R U Ready 4 College?
Available in print and for Kindle!
All this month I am going to be sharing excerpts from my newly-revised edition of R U Ready 4 College?, which shares strategies on how to be successful in college and how to cope in your new surroundings, academically-speaking. – Nicole P.
Excerpt One – Becoming an Active Learner:
Teaching yourself doesn’t mean picking up your professor’s slack. It means you’re responsible for what you take away from a class, so how much you learn is up to you. Your professors can teach you but they can’t force you to learn. Thus, the learning strategies I’m going to talk about in this chapter are all active, meaning they require participation from you:
Eliminate distractions. When class starts, stash away your phone, mp3 player, and any other electronic device that you don’t use to record lectures or take notes. Contrary to popular belief, people cannot truly multitask. You can do several things at once but your concentration will be on a single task, whichever you deem most important at the time. So if that’s texting a friend about your professor’s Texas-sized bald spot, that means you’re concentrating more on texting than listening to your professor. So remove anything that could hinder you from actively listening. This applies to your study time, too as usually any device with a glowing screen (unless you need to use a computer) is a siren’s call most Humans can’t ignore.
Keep a schedule. If you only had one class to keep track of, it wouldn’t be so bad. But as the average semester course load is four or five classes, things can get hectic in a hurry. To stay on track, keep a schedule with all of your assignments, class days and times, and related events jotted down. Place this schedule where you can see it every day. Part of being an active learner is taking responsibility for your work, and a good way to do that is to make sure you know when assignments are due so you can work on them and study accordingly. (A quick note about electronic devices – yes, you can put dates into your phone or tablet, but handwriting the information causes it to stick in your head longer. Plus it can’t be accidentally deleted. Unless zombies eat your brain.)
Connect with students and faculty. You can do this in a variety of ways. First, enroll in smaller classes as opposed to classes with enough students to fill a stadium. Granted, general education classes are purposely large to accommodate the sheer number of students who have to take them. But if you can, try to favor smaller classes. In a small class, there tends to be more personal attention from the professor and more open discussion as opposed to getting lost in a sea of people and becoming just another name on the roster. Finding smaller classes won’t always be possible, but if you can it’s a big plus.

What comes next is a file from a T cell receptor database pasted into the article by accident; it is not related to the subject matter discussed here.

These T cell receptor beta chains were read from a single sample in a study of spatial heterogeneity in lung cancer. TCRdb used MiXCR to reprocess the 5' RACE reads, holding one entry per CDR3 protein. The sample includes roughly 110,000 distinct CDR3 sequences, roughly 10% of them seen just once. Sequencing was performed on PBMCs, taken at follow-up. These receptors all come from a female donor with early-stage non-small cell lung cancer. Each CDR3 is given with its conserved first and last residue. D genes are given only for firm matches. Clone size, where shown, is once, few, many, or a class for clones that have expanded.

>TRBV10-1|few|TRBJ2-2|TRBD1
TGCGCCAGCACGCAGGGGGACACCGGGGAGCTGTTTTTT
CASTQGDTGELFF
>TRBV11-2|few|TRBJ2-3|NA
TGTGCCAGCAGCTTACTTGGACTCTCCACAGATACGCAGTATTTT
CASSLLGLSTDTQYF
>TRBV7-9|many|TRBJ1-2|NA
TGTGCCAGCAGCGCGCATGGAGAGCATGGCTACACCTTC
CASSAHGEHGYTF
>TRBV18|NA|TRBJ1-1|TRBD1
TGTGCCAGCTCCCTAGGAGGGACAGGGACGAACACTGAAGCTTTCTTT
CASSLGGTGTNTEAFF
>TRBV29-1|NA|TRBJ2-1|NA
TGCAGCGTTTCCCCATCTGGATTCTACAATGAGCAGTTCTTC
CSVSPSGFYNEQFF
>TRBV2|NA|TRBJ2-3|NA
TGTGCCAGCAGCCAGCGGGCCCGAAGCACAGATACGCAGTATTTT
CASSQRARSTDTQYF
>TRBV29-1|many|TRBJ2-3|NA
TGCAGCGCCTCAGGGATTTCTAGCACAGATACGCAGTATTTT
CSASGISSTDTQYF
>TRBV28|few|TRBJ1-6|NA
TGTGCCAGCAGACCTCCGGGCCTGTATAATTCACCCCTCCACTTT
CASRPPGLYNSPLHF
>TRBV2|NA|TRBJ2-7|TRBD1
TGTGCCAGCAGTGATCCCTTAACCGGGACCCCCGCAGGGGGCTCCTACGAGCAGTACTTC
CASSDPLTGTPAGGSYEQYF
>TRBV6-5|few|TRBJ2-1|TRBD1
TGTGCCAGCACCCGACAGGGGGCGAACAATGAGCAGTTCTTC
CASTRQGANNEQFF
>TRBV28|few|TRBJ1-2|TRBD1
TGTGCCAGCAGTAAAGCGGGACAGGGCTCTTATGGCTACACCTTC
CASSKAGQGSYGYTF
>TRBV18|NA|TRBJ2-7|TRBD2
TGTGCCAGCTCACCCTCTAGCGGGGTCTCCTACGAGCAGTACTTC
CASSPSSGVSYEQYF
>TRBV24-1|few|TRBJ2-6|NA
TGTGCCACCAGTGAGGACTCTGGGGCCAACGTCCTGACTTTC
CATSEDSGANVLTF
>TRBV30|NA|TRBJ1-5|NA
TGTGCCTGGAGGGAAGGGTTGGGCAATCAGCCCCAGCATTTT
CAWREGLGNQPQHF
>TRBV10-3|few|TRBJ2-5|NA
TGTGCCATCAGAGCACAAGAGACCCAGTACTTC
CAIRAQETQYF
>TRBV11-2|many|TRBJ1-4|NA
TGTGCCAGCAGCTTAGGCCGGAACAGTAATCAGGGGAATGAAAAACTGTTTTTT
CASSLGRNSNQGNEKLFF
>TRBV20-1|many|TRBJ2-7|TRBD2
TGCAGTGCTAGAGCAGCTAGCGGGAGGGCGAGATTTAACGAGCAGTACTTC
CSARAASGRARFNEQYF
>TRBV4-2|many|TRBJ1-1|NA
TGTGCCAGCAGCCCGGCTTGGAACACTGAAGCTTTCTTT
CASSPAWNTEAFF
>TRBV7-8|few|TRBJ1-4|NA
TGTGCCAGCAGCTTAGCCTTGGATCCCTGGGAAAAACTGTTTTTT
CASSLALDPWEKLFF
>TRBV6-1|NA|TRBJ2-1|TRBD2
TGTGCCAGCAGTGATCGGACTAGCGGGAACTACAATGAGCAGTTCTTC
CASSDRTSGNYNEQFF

Another way you can connect with serious learners is by joining student organizations in your field of study. Most four-year colleges and universities have organizations tailored for nearly every major. Nationally-organized groups are usually by invite only and have membership qualifications, such as credit hours in a given subject or GPA ranges. These groups consist of students who care about school and their future goals. Benefits to joining such organizations include not only common ground with fellow members but also the chance to attend workshops or listen to speakers who have valuable insights and information to share.
Another way to connect with others in your field is to find a position as a tutor, research assistant, or teaching assistant on campus. In many cases, these jobs pay and give you hands-on experience. Granted, if your life’s plate is already full, don’t overload yourself. But if you have the time, check into such opportunities.
Take notes. Taking notes is more than just giving your fingers something to do. It forces you to pay attention to what’s being shown or said. To illustrate, let’s say you viewed two different movies, one you watched and the other you took notes on while you watched. Which movie would you pay more attention to? Chances are, the movie that will stay with you will be the one you wrote about because not only were you visually engaging the movie, you were also paying attention to what was going on by writing events down.
The same rule applies to taking notes. If you just park yourself in a seat and listen to your professor, you’ll mentally latch onto some good information. But you’ll force yourself to pay attention by writing down what you hear and, hence, reinforcing what you hear with what you can read.
Note-taking strategies differ from class to class. In classes where you struggle with the material, you’ll take more notes. If the subject comes easy to you, you’ll probably take fewer notes. Also, some professors lecture in a way that allows you to take a ton of notes while others have sparse lectures.